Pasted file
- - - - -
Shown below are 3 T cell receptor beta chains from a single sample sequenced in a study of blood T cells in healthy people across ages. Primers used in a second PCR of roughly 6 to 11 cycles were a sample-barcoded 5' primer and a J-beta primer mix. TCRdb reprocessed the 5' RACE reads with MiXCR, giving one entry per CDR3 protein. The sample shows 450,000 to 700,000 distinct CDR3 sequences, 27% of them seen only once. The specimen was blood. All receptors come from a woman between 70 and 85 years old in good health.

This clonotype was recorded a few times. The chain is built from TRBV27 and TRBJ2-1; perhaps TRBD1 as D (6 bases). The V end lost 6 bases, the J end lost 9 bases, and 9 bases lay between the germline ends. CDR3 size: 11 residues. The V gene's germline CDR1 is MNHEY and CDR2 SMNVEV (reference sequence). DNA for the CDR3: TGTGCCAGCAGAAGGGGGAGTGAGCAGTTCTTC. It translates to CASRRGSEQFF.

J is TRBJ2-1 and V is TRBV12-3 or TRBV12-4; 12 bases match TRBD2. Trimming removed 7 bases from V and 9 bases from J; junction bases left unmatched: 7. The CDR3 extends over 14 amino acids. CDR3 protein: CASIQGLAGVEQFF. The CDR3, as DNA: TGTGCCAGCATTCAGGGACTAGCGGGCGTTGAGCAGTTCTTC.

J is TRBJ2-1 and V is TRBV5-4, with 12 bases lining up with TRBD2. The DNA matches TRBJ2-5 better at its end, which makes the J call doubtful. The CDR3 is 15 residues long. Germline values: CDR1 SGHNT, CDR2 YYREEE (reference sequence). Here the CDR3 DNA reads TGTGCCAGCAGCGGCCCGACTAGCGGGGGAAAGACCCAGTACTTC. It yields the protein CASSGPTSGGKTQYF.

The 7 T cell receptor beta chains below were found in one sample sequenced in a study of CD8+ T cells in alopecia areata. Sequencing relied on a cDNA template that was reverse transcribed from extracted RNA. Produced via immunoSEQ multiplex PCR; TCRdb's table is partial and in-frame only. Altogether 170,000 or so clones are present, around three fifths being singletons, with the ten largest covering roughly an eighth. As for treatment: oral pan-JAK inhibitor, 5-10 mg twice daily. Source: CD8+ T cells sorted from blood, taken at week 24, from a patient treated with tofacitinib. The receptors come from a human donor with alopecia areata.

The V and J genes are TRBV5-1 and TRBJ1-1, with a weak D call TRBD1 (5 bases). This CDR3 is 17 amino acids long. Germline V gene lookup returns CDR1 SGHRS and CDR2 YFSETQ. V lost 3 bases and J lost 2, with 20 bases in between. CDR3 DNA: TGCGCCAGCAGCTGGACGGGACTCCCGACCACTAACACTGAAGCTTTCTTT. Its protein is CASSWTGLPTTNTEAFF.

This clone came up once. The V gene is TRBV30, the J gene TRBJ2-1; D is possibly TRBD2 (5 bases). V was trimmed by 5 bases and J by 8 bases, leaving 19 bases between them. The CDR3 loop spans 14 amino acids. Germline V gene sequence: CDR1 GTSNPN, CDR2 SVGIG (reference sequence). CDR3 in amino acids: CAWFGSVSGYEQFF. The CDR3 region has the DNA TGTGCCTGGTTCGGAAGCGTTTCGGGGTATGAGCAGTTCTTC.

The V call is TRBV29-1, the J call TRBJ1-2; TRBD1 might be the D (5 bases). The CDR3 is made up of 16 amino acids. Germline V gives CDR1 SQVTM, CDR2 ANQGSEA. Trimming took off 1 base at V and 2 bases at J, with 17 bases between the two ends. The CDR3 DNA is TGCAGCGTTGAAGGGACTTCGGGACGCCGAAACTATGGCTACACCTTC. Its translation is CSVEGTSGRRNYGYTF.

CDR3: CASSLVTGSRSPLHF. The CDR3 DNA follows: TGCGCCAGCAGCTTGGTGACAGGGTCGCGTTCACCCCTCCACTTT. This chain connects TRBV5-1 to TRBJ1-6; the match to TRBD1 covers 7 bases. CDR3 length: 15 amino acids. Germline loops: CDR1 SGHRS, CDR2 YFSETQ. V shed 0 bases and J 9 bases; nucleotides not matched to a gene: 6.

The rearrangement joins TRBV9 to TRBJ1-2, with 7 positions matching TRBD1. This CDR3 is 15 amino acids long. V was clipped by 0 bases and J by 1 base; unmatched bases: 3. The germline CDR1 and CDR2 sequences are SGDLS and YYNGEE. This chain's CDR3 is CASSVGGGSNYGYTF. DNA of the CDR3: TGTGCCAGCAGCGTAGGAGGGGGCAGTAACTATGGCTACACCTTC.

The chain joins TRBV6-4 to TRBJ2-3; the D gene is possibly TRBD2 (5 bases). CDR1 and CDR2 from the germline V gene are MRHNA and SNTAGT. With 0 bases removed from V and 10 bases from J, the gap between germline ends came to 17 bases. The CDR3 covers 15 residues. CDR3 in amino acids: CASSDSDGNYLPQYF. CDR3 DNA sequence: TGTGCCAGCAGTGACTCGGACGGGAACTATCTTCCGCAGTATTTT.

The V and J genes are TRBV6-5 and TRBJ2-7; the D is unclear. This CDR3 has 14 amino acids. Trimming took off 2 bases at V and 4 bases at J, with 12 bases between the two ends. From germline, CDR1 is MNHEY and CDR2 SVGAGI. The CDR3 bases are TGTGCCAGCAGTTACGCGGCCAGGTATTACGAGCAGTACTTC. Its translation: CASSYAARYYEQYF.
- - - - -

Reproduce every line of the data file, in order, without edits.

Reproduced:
Shown below are 3 T cell receptor beta chains from a single sample sequenced in a study of blood T cells in healthy people across ages. Primers used in a second PCR of roughly 6 to 11 cycles were a sample-barcoded 5' primer and a J-beta primer mix. TCRdb reprocessed the 5' RACE reads with MiXCR, giving one entry per CDR3 protein. The sample shows 450,000 to 700,000 distinct CDR3 sequences, 27% of them seen only once. The specimen was blood. All receptors come from a woman between 70 and 85 years old in good health.

This clonotype was recorded a few times. The chain is built from TRBV27 and TRBJ2-1; perhaps TRBD1 as D (6 bases). The V end lost 6 bases, the J end lost 9 bases, and 9 bases lay between the germline ends. CDR3 size: 11 residues. The V gene's germline CDR1 is MNHEY and CDR2 SMNVEV (reference sequence). DNA for the CDR3: TGTGCCAGCAGAAGGGGGAGTGAGCAGTTCTTC. It translates to CASRRGSEQFF.

J is TRBJ2-1 and V is TRBV12-3 or TRBV12-4; 12 bases match TRBD2. Trimming removed 7 bases from V and 9 bases from J; junction bases left unmatched: 7. The CDR3 extends over 14 amino acids. CDR3 protein: CASIQGLAGVEQFF. The CDR3, as DNA: TGTGCCAGCATTCAGGGACTAGCGGGCGTTGAGCAGTTCTTC.

J is TRBJ2-1 and V is TRBV5-4, with 12 bases lining up with TRBD2. The DNA matches TRBJ2-5 better at its end, which makes the J call doubtful. The CDR3 is 15 residues long. Germline values: CDR1 SGHNT, CDR2 YYREEE (reference sequence). Here the CDR3 DNA reads TGTGCCAGCAGCGGCCCGACTAGCGGGGGAAAGACCCAGTACTTC. It yields the protein CASSGPTSGGKTQYF.

The 7 T cell receptor beta chains below were found in one sample sequenced in a study of CD8+ T cells in alopecia areata. Sequencing relied on a cDNA template that was reverse transcribed from extracted RNA. Produced via immunoSEQ multiplex PCR; TCRdb's table is partial and in-frame only. Altogether 170,000 or so clones are present, around three fifths being singletons, with the ten largest covering roughly an eighth. As for treatment: oral pan-JAK inhibitor, 5-10 mg twice daily. Source: CD8+ T cells sorted from blood, taken at week 24, from a patient treated with tofacitinib. The receptors come from a human donor with alopecia areata.

The V and J genes are TRBV5-1 and TRBJ1-1, with a weak D call TRBD1 (5 bases). This CDR3 is 17 amino acids long. Germline V gene lookup returns CDR1 SGHRS and CDR2 YFSETQ. V lost 3 bases and J lost 2, with 20 bases in between. CDR3 DNA: TGCGCCAGCAGCTGGACGGGACTCCCGACCACTAACACTGAAGCTTTCTTT. Its protein is CASSWTGLPTTNTEAFF.

This clone came up once. The V gene is TRBV30, the J gene TRBJ2-1; D is possibly TRBD2 (5 bases). V was trimmed by 5 bases and J by 8 bases, leaving 19 bases between them. The CDR3 loop spans 14 amino acids. Germline V gene sequence: CDR1 GTSNPN, CDR2 SVGIG (reference sequence). CDR3 in amino acids: CAWFGSVSGYEQFF. The CDR3 region has the DNA TGTGCCTGGTTCGGAAGCGTTTCGGGGTATGAGCAGTTCTTC.

The V call is TRBV29-1, the J call TRBJ1-2; TRBD1 might be the D (5 bases). The CDR3 is made up of 16 amino acids. Germline V gives CDR1 SQVTM, CDR2 ANQGSEA. Trimming took off 1 base at V and 2 bases at J, with 17 bases between the two ends. The CDR3 DNA is TGCAGCGTTGAAGGGACTTCGGGACGCCGAAACTATGGCTACACCTTC. Its translation is CSVEGTSGRRNYGYTF.

CDR3: CASSLVTGSRSPLHF. The CDR3 DNA follows: TGCGCCAGCAGCTTGGTGACAGGGTCGCGTTCACCCCTCCACTTT. This chain connects TRBV5-1 to TRBJ1-6; the match to TRBD1 covers 7 bases. CDR3 length: 15 amino acids. Germline loops: CDR1 SGHRS, CDR2 YFSETQ. V shed 0 bases and J 9 bases; nucleotides not matched to a gene: 6.

The rearrangement joins TRBV9 to TRBJ1-2, with 7 positions matching TRBD1. This CDR3 is 15 amino acids long. V was clipped by 0 bases and J by 1 base; unmatched bases: 3. The germline CDR1 and CDR2 sequences are SGDLS and YYNGEE. This chain's CDR3 is CASSVGGGSNYGYTF. DNA of the CDR3: TGTGCCAGCAGCGTAGGAGGGGGCAGTAACTATGGCTACACCTTC.

The chain joins TRBV6-4 to TRBJ2-3; the D gene is possibly TRBD2 (5 bases). CDR1 and CDR2 from the germline V gene are MRHNA and SNTAGT. With 0 bases removed from V and 10 bases from J, the gap between germline ends came to 17 bases. The CDR3 covers 15 residues. CDR3 in amino acids: CASSDSDGNYLPQYF. CDR3 DNA sequence: TGTGCCAGCAGTGACTCGGACGGGAACTATCTTCCGCAGTATTTT.

The V and J genes are TRBV6-5 and TRBJ2-7; the D is unclear. This CDR3 has 14 amino acids. Trimming took off 2 bases at V and 4 bases at J, with 12 bases between the two ends. From germline, CDR1 is MNHEY and CDR2 SVGAGI. The CDR3 bases are TGTGCCAGCAGTTACGCGGCCAGGTATTACGAGCAGTACTTC. Its translation: CASSYAARYYEQYF.